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One hundred million years ago, a female sand fly settled on a sauropod for what turned out to be her final blood meal. Something startled the dinosaur, and the insect's dining was interrupted. She escaped the thrashing beast only to become trapped in the sticky resinous sap of an araucarian tree.
Her "straining, desperate movements attracted the attention of a small predator patrolling the bark, who nipped open a minuscule hole in the end of her abdomen, deftly pulled out the reproductive system, and devoured the protein-rich eggs. Some of the gut contents of the entrapped insect spilled out onto the fresh resin as life ebbed away. She lay on one side in a drop of spilled blood, disemboweled, head and mouthparts clearly visible, wings outstretched.... An additional resin flow entombed the small female fly" in what we now call Burmese amber.
Of the many large and small dramas of Cretaceous life that Oregon State University Zoology Professor George Poinar, Jr., and retired research scientist Roberta Poinar vividly recount in What Bugged the Dinosaurs?, this one is the most significant. For when the Poinars studied that remarkably well-preserved ancient event in their laboratory, they discovered that the dinosaur blood was infected with a pathogenic microorganism.
Had the fly survived to bite another beast, it might well have passed the disease along, much as insect-borne diseases are spread from animal to animal today. That is not the only way insects bugged dinosaurs. They often competed for the same food or were irritating biters, stingers, and parasites.
Of course, they had their beneficial traits as well. They were pollinators of plants that fed herbivorous dinosaurs. They were food for carnivorous dinosaurs or the animals on which they fed. They were the "Sanitary Engineers of the Cretaceous," playing a major role in the recycling the nutrients in dung and the vital chemicals in the bodies of dead animals and plants.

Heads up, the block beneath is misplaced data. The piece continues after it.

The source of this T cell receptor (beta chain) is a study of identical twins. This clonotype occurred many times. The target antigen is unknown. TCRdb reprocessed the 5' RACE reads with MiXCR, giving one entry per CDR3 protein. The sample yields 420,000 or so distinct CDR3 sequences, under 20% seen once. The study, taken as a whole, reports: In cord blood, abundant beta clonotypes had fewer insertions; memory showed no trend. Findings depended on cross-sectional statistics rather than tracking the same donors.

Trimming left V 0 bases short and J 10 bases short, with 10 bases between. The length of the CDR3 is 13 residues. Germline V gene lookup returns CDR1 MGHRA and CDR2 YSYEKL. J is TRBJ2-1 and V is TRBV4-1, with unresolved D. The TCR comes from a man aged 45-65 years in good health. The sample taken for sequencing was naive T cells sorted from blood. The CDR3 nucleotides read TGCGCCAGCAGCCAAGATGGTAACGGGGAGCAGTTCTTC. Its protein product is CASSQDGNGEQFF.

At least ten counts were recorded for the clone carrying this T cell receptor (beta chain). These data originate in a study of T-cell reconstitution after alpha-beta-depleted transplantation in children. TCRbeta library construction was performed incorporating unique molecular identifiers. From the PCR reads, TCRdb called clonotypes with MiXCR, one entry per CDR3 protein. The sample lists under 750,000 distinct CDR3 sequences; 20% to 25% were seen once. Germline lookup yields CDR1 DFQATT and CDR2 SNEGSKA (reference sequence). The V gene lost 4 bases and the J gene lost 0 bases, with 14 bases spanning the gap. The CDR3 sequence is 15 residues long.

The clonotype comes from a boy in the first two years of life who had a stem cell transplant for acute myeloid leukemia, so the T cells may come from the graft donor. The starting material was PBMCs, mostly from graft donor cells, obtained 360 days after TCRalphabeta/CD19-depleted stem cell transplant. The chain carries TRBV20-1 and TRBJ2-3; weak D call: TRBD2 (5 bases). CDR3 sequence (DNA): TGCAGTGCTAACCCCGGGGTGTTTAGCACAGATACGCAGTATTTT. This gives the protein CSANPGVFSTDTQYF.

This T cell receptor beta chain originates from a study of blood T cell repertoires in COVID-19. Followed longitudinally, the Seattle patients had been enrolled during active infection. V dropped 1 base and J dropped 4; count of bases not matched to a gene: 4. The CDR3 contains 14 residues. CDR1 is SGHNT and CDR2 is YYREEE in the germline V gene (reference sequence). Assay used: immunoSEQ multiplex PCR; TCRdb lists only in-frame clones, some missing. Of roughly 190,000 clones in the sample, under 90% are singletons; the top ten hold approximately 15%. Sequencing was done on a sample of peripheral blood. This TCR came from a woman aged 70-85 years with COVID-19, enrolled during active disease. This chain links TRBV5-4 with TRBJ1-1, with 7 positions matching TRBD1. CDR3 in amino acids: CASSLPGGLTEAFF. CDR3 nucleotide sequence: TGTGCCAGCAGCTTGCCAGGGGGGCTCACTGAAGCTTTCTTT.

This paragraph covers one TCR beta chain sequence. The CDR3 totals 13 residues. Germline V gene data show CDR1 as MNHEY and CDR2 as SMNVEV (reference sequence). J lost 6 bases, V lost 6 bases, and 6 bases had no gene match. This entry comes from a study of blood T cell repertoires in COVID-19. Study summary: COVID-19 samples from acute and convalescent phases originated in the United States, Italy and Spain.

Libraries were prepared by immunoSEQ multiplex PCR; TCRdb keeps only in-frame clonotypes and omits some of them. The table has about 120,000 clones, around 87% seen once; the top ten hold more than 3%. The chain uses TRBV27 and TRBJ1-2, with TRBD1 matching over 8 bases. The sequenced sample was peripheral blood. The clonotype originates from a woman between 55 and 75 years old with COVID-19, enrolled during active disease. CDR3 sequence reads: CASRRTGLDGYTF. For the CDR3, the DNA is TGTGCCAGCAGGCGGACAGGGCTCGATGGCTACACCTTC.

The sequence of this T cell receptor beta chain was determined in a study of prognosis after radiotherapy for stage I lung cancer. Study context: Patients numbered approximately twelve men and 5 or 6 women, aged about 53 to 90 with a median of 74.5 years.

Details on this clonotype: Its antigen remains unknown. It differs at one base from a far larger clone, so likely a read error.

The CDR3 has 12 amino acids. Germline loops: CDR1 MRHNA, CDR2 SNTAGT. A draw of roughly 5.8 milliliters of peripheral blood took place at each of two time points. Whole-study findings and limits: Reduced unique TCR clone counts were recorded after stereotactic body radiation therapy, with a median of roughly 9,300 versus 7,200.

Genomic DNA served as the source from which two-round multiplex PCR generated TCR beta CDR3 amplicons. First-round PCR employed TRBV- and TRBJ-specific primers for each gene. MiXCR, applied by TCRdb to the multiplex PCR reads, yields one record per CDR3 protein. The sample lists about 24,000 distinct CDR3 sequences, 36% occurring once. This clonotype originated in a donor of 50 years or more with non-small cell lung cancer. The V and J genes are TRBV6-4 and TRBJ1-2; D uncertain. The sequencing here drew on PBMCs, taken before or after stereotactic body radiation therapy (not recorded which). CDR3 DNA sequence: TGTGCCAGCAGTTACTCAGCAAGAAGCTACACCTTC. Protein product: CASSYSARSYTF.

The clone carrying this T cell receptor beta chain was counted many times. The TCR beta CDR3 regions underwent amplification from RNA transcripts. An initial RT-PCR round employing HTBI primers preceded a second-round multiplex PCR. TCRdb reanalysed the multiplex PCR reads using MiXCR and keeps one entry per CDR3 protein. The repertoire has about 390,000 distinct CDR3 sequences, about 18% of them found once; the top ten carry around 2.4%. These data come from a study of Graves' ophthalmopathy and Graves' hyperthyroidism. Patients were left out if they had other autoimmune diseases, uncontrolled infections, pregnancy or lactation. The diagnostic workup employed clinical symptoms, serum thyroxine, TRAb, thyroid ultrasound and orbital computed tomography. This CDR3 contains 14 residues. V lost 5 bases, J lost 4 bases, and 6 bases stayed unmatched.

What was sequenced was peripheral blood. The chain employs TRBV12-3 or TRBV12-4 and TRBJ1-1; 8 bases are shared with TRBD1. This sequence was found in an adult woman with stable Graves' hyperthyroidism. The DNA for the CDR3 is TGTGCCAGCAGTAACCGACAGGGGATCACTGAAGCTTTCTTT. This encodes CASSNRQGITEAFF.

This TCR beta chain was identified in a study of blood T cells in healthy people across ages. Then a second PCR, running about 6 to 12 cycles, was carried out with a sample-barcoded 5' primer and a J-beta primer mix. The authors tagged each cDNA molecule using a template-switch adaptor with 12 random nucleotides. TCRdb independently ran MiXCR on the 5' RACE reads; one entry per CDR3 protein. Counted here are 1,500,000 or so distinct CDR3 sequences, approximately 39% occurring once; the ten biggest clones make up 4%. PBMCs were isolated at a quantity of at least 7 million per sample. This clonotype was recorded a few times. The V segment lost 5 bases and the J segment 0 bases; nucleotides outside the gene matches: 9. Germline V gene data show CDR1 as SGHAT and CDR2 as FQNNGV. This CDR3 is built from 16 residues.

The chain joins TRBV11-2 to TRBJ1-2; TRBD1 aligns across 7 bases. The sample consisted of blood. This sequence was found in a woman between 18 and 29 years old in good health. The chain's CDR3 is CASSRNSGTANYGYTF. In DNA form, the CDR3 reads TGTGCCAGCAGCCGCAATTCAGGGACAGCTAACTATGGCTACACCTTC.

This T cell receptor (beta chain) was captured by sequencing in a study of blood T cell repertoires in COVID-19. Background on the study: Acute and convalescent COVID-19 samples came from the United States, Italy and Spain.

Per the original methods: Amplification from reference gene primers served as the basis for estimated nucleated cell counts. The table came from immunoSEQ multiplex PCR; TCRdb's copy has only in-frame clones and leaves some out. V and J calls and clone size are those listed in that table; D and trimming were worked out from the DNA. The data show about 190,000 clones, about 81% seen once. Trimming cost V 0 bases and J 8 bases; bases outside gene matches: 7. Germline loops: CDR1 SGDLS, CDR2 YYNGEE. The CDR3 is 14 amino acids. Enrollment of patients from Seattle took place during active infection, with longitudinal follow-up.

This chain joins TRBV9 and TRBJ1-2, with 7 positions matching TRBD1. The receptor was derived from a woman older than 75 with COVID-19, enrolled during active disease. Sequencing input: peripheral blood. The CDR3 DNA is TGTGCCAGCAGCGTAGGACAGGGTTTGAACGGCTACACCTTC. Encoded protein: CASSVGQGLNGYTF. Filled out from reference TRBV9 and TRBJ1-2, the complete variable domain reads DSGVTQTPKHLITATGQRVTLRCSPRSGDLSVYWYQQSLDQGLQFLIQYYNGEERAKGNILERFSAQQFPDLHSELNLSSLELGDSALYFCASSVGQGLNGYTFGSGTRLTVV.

In natural history museums, plodding, hulking herbivorous dinosaurs and their fierce carnivorous cousins command the public's attention. Few visitors pay attention to the smaller reptiles, amphibians, and mammals of the Mesozoic Age (that includes the Triassic, Jurassic, and Cretaceous Periods).
Even fewer consider the plants and insects that comprised the largest part of the ecosystem. Almost no one thinks about the disease-causing bacteria, parasites, and symbionts whose interaction with dinosaurs probably drove their mutual evolution faster than changing climate and geography.
What Bugged the Dinosaurs? is the Poinars' attempt to remedy those oversights. They assert that it is impossible to describe life in the Cretaceous Period without paying particular attention to insects.
The book deftly guides readers through the science essential to that understanding. Their prose puts readers on the scene when fossils form in rocks and amber, when plate tectonics reshape the arrangement of continents, when species and ecologies evolve, and when individual creatures thrive, compete, ail, suffer, and die.
Chapter by chapter, the authors introduce a wide range of insect species that bite, swarm, irritate, and even take up residence within and on the dinosaurs that readers know so well. They draw their stories from the fossil record, especially the amber of their expertise, comparing Cretaceous insects with their present-day descendents.
After discovering the ancient ecology, readers follow the authors into the laboratory where they analyze delicate evidence in the form of magnificent color images. Finally it is time to interpret findings and draw conclusions. While acknowledging that an asteroid impact brought a catastrophic end to the Cretaceous and the dinosaurs (at least the non-avian ones), the Poinars question whether the great reptiles may have already been in serious decline.
Had disease, parasitic infestation, and competition with insects already set them on a path toward extinction? That is not a new question, but it remains an important one in paleontology. It is the kind of question that continues to inspire scientists and readers alike.
The Poinars' answer to that question is yes, but they make sure their readers know that the conclusion is less important than the open issues that remain.
Scientists relish unexpected discoveries like the unfortunate insect in the Poinars' amber sample. Readers who love paleontology will feel the same way about this remarkable book, savoring its fascinating trove of questions and knowledge about the insects that bugged the dinosaurs.